Starting a business in Canada


I came to Canada 19 years ago from Italy. I was attracted to the country because of the multicultural society that it represents. Still today, a new census has revealed Canada’s population of 33.5 million is growing faster than that of any other G8 nation — fuelled primarily by immigration — while the booming West continues to reshape the country’s demographic landscape. In fact, according to the latest census, 47 percent of the population living in Vancouver belongs to visible minority groups; this expression is used to define a person who is not of European descent.
 
Canada flag - Starting a business in CanadaWhen I arrived, I started an Italian restaurant on Vancouver Island. The Provincial government helped me a lot to make sure I could immigrate to Canada. The process was not easy but it was worth the effort. When I came I didn’t ask for any professional help and I completed the whole process alone. Of course, if you dislike dealing with paper, questionnaires, and bureaucratic wording, I recommend you ask for help.
 
While all the Canadian provinces are actively looking to attract skilled workers from different categories, this article focuses on providing a panorama for entrepreneurs (Business Immigration) who want to immigrate to Canada. Because I went through this exact process, I hope I can give you some good insights.
 
Through the Provincial Nominee Program (PNP), Canada’s provinces or territories can sponsor immigrants for permanent residency who will be the most beneficial to the local economy. Every year the national government sets and changes the number of visas available to a given province after consulting with local authorities on needs.
 
As their website states, the objectives of the BC PNP Business Immigration categories are to encourage economic development, promote job creation and maintain existing jobs in BC.
 

BC Provincial Nominee Program


The process to apply for the BC Provincial Nominee Program is available on their website . As said before, you do not need any representative and you can apply on your own.

In Canada only the following people may charge a fee or receive any other type of consideration, to represent or advise you in connection with a Canadian immigration proceeding or application:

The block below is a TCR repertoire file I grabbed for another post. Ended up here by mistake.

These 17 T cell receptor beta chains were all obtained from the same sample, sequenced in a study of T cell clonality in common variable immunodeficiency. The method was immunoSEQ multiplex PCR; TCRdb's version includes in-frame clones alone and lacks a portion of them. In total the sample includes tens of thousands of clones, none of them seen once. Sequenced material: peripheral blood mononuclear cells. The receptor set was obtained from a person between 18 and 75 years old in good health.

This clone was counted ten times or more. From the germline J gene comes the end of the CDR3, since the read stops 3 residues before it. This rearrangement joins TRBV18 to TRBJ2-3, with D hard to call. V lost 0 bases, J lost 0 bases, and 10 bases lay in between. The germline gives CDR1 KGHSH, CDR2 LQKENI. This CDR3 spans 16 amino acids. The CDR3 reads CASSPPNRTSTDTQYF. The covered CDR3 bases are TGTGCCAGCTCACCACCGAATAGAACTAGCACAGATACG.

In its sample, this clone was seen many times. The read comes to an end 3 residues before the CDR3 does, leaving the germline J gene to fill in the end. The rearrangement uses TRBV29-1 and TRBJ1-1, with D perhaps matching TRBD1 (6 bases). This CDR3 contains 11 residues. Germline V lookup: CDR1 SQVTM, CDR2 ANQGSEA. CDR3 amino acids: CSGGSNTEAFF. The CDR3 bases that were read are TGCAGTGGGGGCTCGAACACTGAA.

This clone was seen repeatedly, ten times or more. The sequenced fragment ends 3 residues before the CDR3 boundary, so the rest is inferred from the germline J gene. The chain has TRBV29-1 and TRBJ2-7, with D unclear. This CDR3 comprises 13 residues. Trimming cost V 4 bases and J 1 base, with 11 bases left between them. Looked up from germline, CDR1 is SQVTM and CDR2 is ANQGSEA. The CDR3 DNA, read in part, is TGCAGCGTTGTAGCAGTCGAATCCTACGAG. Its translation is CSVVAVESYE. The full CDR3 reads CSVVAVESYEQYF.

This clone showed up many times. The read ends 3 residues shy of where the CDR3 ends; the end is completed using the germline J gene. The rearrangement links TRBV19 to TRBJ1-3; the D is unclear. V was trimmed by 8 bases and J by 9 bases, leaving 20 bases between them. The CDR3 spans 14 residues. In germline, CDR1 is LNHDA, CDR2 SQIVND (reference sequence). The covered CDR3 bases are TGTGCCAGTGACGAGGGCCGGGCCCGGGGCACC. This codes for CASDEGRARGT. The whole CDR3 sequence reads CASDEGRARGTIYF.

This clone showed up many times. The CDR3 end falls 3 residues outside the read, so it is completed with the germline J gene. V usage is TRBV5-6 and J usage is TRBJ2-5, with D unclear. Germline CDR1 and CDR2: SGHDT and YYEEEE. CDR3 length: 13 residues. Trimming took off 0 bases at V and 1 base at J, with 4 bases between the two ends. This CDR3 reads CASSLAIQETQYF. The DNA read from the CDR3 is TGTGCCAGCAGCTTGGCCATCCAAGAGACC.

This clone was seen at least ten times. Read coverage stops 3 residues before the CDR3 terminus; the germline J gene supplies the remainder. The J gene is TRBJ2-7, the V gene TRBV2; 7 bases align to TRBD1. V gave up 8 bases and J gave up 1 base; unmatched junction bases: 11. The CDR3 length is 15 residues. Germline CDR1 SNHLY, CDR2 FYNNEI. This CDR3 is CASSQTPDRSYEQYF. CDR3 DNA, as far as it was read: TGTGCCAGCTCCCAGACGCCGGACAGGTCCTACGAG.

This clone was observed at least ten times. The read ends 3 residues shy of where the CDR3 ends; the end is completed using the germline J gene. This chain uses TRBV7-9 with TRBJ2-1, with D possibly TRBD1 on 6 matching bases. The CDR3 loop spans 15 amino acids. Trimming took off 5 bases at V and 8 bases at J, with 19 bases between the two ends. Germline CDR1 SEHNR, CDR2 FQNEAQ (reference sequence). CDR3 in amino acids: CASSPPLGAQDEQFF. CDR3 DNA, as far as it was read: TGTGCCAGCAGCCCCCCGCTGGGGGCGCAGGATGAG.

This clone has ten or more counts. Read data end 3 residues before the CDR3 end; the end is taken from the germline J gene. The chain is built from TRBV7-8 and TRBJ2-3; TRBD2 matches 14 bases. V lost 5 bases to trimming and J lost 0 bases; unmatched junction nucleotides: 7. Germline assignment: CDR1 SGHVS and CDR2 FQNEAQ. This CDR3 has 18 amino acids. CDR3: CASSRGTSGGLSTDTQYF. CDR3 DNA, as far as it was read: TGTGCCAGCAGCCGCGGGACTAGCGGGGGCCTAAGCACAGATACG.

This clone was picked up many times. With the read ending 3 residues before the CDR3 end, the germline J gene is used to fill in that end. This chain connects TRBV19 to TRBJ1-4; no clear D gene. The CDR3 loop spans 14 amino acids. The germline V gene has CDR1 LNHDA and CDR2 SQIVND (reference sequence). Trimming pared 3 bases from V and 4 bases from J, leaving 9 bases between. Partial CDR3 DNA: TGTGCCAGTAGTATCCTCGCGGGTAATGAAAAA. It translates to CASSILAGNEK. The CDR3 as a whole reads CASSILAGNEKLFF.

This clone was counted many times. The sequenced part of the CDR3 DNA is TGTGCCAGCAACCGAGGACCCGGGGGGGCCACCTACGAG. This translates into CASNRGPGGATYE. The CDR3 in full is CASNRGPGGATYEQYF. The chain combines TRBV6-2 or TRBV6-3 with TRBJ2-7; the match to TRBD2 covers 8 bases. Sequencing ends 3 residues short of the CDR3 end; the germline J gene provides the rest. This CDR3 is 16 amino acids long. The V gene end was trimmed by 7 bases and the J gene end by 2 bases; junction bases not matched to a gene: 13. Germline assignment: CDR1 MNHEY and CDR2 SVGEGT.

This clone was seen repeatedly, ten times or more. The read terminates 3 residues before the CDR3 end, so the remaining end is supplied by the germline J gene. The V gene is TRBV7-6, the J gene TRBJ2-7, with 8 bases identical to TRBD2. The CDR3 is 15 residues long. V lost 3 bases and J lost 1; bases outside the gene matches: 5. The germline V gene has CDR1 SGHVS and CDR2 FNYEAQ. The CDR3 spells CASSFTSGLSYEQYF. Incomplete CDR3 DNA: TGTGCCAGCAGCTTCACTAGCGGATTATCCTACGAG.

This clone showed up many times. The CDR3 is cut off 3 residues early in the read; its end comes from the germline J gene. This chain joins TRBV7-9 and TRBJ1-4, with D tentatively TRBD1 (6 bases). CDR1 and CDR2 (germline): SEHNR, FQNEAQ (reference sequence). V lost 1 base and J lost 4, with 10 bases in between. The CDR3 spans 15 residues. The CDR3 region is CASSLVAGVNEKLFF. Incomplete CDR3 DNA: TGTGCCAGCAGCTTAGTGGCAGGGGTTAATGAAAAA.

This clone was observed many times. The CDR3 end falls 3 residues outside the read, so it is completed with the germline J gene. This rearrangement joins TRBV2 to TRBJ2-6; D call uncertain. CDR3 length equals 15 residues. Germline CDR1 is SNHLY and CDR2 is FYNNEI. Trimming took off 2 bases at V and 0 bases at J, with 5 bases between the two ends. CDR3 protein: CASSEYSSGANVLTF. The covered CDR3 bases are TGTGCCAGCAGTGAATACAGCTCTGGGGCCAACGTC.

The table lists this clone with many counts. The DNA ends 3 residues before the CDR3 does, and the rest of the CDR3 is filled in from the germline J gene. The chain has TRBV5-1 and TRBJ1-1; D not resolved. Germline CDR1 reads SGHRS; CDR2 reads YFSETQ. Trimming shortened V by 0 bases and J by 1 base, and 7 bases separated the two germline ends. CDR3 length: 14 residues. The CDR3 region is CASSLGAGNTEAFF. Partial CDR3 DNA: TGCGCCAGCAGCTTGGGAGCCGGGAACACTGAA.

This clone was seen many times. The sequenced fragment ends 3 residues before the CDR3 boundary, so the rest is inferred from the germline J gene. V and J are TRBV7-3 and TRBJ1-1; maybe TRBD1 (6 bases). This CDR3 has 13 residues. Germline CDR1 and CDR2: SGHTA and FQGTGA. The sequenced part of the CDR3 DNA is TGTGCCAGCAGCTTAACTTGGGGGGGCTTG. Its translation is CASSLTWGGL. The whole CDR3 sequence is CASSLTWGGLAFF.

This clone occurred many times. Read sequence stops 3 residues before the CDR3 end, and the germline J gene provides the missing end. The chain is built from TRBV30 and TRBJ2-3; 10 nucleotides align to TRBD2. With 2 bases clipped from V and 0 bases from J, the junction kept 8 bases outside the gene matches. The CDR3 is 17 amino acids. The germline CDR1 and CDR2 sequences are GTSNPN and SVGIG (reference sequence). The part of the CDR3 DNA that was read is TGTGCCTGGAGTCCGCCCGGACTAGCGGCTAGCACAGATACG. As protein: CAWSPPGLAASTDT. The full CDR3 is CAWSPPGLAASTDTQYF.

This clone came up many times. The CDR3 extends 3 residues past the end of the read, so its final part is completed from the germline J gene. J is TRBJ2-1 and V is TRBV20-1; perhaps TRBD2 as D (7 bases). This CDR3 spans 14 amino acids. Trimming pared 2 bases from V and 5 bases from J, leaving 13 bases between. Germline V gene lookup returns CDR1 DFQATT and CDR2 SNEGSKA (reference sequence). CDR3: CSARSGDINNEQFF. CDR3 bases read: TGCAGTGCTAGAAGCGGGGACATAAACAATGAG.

• Lawyers and paralegals who are members in good standing of a Canadian provincial or territorial law society
  • Notaries who are members in good standing of the Chambre des notaires du Québec
  • Immigration consultants who are members in good standing of the Immigration Consultants of Canada Regulatory Council
 

The business plan


When you are ready to start a business in Canada, the first thing you need to do is to develop your business plan. The business plan is the road map you need to follow to reach your business objectives. The document is required by the Provincial Nominee Program.  The business plan includes a review of your strengths and weaknesses, industry analysis, marketing research, financial analysis and the identification of your business objectives. Your objectives must be Specific, Measurable, Achievable, Realistic and Time scaled (SMART).
 

Incorporate your company


To start doing business in Canada you need to incorporate your company. Canada has a good website for this. You need a credit card and some business background to complete the process. Of course not everyone enjoys dealing with legal terms and if you do not feel comfortable then ask for professional help. The government has offices located across the country that can assist you to start your own small business. They even offer very inexpensive seminars where you can learn business, network with other people and keep yourself updated with market trends. In Vancouver you can go to Small Business BC in downtown Vancouver.